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Up to 400 milligrams (mg) of caffeine a day appears to be safe for most healthy adults. That’s roughly the amount of caffeine in four cups of brewed coffee, 10 cans of cola or two “energy shot” drinks. Keep in mind that the actual caffeine content in beverages varies widely, especially among energy drinks. If you like drinking coffee simply for the pleasure of it, Harvard University research has found that sipping up to six cups a day is probably safe. Remember: Those are 8-ounce cups with about 100.
As a general rule, you can assume that an average 8-ounce (240-ml) cup of coffee offers around 100 mg of caffeine. Several sources suggest that. One cup typically equals about 70 to 140 milligrams of caffeine.
If you pop down to your nearest café and order a medium or large coffee, that’s not always one cup (eight ounces) — that’s likely. If you like drinking coffee simply for the pleasure of it, Harvard University research has found that sipping up to six cups a day is probably safe. Remember: Those are 8-ounce cups with about 100 milligrams of caffeine and little added milk and sweetener. But drinking six or more cups of coffee a day can increase your risk of heart disease by up to 22%, the researchers found.
About one in four deaths in the United States is due to heart disease. The Dietary Guidelines Advisory Committee looked at whether coffee poses any health risks, a topic they have previously been silent on. They concluded that strong evidence shows moderate coffee.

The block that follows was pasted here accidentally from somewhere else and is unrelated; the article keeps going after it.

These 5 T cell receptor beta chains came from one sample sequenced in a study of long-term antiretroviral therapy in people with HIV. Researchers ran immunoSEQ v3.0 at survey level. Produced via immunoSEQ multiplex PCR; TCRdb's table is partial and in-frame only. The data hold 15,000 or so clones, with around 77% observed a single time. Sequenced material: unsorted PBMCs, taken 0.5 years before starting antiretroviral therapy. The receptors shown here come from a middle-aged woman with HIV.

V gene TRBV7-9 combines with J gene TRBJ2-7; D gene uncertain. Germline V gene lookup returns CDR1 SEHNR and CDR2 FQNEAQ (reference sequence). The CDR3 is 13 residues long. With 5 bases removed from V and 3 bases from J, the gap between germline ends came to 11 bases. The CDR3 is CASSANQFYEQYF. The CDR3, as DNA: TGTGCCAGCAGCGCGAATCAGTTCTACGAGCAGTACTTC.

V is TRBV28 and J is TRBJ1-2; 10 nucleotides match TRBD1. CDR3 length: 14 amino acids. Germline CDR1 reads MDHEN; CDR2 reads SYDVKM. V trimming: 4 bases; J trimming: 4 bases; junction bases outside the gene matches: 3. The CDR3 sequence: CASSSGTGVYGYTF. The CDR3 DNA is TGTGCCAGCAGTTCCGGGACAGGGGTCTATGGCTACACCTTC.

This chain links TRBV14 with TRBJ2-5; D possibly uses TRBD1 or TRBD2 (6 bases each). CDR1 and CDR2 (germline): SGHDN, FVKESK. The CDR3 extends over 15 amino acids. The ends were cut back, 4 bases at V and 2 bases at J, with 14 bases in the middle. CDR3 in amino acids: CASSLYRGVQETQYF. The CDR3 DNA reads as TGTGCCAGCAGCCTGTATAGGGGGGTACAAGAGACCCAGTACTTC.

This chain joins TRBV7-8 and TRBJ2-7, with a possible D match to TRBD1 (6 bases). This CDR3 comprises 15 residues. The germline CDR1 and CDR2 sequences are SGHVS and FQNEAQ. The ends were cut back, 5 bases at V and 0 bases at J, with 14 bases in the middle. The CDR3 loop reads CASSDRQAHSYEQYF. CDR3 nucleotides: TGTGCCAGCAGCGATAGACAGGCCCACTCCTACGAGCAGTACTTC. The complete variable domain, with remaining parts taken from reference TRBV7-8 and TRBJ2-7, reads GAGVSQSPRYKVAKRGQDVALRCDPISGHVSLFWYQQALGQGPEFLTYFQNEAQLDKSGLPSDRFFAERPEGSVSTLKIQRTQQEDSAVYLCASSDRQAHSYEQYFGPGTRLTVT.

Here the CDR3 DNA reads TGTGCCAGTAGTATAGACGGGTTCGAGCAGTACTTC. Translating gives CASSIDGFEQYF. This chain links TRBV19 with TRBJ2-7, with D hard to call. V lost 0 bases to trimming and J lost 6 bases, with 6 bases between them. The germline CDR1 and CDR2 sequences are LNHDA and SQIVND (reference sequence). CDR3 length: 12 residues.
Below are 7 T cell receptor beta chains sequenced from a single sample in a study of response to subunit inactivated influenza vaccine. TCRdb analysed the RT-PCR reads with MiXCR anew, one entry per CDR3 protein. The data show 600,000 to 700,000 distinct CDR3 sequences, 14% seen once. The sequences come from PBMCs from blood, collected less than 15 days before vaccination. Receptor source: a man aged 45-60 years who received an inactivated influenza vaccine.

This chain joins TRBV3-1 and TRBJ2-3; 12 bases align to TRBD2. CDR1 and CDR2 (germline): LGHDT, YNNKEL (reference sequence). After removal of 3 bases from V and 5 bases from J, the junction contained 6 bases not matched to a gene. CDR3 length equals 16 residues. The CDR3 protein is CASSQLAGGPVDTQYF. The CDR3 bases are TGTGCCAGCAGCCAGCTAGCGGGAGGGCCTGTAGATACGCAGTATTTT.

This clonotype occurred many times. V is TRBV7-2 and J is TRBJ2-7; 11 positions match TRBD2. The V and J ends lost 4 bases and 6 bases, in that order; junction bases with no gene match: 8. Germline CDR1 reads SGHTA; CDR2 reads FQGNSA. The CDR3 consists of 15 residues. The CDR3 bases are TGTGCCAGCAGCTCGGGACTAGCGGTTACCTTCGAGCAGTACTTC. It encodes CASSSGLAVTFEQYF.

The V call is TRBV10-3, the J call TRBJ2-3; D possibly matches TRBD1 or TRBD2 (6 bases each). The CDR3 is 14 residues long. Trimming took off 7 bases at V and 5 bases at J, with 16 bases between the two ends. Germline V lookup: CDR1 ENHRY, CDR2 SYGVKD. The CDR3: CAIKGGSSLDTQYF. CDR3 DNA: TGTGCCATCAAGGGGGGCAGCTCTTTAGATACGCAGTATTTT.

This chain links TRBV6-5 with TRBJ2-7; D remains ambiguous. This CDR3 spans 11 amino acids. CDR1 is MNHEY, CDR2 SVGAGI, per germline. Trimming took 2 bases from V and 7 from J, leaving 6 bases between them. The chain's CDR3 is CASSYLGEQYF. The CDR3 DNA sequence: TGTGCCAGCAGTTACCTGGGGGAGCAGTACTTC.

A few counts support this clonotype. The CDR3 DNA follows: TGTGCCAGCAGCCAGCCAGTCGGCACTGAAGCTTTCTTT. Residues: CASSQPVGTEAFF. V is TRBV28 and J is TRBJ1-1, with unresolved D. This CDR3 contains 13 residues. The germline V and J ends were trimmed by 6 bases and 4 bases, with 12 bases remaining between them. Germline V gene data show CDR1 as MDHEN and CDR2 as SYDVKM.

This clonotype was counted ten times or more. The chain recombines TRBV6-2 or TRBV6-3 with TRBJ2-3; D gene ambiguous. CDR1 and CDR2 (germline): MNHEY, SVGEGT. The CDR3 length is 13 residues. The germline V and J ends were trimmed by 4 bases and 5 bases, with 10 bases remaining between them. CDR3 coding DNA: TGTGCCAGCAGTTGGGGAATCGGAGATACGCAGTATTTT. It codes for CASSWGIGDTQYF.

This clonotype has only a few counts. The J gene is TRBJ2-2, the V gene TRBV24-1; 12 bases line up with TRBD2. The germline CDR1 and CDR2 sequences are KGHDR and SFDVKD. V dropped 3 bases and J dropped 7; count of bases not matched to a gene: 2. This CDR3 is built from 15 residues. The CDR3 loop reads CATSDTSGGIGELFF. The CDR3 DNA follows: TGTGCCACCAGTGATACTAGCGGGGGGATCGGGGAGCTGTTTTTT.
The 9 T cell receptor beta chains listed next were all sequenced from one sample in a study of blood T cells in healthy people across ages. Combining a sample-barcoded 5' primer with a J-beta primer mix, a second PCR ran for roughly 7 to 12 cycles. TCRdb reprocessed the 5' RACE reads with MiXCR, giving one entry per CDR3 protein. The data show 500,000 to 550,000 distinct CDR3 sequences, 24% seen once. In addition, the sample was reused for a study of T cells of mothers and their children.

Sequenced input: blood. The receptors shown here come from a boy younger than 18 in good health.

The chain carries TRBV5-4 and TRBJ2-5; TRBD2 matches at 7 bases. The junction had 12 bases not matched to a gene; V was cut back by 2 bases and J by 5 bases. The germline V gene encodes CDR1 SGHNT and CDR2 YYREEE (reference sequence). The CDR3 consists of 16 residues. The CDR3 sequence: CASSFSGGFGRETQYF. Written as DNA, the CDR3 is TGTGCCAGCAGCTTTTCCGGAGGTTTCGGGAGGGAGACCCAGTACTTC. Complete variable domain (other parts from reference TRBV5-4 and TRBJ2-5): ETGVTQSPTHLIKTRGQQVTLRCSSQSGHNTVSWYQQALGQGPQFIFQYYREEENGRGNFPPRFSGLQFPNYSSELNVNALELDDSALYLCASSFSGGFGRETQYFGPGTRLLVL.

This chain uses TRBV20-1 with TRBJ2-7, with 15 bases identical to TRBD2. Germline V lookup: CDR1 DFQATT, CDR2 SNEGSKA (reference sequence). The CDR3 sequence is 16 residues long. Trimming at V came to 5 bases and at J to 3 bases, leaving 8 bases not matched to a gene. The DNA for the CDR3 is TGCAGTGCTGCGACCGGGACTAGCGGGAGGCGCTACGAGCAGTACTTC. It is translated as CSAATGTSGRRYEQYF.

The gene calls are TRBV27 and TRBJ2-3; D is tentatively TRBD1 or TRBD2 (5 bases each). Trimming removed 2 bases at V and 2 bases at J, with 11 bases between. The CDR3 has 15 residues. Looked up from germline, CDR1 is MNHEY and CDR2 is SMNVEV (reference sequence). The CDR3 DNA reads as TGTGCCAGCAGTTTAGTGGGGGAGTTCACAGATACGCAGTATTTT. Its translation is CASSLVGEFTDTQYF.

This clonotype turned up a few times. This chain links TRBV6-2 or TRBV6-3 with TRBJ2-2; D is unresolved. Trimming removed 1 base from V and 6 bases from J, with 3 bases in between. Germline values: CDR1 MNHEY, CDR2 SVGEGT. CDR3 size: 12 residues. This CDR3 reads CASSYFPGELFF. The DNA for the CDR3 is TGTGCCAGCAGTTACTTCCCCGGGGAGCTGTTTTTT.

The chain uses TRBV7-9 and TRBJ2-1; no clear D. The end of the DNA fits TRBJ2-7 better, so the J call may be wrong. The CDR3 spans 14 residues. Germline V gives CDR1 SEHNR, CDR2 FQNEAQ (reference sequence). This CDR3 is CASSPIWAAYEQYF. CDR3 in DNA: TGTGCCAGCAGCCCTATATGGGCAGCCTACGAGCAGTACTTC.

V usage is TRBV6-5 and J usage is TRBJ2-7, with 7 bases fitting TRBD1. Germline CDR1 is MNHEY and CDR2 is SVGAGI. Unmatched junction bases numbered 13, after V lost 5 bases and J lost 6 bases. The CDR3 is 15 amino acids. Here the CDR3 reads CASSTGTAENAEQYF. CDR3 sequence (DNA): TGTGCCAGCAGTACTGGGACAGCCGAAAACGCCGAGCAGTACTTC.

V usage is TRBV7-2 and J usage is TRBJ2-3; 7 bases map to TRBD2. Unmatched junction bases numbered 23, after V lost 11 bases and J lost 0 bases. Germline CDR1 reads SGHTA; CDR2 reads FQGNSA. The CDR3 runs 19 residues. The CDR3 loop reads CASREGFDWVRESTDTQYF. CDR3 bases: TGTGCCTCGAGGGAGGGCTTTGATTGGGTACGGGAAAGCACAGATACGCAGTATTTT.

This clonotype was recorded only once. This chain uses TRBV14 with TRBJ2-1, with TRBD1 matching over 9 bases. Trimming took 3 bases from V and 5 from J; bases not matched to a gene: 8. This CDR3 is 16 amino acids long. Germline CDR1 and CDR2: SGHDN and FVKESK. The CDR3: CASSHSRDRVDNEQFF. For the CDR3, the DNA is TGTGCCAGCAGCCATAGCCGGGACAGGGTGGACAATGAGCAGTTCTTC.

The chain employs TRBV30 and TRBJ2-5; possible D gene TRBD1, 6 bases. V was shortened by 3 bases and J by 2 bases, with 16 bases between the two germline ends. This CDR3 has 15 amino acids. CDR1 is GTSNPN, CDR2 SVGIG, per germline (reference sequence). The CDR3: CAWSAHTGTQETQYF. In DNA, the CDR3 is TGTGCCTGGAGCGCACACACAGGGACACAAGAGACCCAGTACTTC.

According to the Dietary Guidelines for Americans, it’s safe for most women to drink three to five cups of coffee a day with a maximum intake of 400 milligrams of caffeine. (Caffeine content can vary depending on the type of coffee, but an average 8-ounce cup has 95 milligrams.) But if you’re pregnant or breastfeeding, the rules are different. Still, it is typically harmless: Adults can safely consume up to 400 mg of caffeine per day — about four to five cups of coffee — according to the Food and Drug Administration. And natural sources of caffeine, such as pure coffee and tea, have been shown to have some health benefits.
Black and sugar-free coffee are very much keto friendly, although less than half of people would drink it this way. Organic always wins over non-organic, freshly ground over instant coffee granules and so on. Try drinking as much coffee as you like for a week, test your ketone levels and see if you stay in ketosis.
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